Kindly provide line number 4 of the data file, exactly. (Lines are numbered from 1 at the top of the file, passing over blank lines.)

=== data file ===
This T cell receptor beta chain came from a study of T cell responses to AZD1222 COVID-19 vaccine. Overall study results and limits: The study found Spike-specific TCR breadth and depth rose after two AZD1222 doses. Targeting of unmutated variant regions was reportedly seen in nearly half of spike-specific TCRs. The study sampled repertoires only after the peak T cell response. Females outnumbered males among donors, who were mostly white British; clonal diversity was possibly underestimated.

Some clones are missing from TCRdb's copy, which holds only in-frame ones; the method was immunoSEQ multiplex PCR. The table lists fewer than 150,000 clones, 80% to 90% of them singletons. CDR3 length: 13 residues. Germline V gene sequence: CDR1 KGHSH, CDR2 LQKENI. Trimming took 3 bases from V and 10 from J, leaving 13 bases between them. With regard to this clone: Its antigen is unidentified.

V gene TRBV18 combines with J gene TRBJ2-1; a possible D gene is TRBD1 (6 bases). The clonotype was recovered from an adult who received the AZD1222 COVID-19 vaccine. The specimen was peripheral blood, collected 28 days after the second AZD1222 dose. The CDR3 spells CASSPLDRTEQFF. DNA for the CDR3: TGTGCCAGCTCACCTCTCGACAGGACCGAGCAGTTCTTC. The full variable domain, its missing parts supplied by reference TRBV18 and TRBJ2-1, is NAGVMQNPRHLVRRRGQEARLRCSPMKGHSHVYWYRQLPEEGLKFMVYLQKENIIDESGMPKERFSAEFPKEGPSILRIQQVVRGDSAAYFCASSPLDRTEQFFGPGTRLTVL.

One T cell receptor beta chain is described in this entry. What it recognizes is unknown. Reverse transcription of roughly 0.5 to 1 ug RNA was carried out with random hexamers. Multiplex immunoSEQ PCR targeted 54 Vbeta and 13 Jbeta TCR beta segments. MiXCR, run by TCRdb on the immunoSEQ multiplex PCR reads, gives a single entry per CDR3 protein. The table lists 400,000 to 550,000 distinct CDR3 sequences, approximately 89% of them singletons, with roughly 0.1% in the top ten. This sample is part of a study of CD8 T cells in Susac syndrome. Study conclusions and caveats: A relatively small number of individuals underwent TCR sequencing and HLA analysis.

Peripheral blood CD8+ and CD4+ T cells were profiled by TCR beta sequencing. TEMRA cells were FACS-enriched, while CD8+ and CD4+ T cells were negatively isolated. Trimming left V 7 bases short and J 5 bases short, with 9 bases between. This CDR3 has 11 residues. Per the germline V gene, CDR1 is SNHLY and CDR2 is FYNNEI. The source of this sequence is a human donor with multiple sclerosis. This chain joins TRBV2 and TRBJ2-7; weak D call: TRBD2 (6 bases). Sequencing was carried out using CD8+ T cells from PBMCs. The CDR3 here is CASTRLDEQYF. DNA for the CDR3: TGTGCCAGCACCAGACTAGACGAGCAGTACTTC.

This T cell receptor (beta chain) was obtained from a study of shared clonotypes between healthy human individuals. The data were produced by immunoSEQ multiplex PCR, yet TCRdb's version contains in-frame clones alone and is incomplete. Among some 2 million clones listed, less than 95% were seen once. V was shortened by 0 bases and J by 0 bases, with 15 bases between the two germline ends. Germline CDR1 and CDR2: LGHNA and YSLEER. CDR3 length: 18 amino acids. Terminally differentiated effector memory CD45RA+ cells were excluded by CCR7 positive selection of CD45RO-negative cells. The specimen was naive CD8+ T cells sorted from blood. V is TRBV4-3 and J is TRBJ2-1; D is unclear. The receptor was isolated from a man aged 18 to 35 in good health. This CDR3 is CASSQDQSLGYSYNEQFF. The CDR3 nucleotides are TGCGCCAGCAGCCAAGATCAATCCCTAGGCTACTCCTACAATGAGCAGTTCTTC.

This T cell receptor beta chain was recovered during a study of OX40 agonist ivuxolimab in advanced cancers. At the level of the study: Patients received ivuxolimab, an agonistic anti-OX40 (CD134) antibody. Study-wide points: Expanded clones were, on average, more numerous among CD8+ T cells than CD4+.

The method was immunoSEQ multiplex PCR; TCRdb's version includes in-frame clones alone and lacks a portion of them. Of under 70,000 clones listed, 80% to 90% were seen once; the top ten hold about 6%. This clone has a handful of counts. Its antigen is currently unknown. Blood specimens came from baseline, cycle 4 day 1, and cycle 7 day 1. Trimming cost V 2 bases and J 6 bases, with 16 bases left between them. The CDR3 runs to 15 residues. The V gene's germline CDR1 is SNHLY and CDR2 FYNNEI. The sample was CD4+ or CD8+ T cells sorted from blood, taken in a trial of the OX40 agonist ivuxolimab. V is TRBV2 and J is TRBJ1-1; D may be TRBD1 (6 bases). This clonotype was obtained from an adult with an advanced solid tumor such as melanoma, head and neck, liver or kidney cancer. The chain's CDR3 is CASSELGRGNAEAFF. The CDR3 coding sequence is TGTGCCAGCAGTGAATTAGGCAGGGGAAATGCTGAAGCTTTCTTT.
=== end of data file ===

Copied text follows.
One T cell receptor beta chain is described in this entry. What it recognizes is unknown. Reverse transcription of roughly 0.5 to 1 ug RNA was carried out with random hexamers. Multiplex immunoSEQ PCR targeted 54 Vbeta and 13 Jbeta TCR beta segments. MiXCR, run by TCRdb on the immunoSEQ multiplex PCR reads, gives a single entry per CDR3 protein. The table lists 400,000 to 550,000 distinct CDR3 sequences, approximately 89% of them singletons, with roughly 0.1% in the top ten. This sample is part of a study of CD8 T cells in Susac syndrome. Study conclusions and caveats: A relatively small number of individuals underwent TCR sequencing and HLA analysis.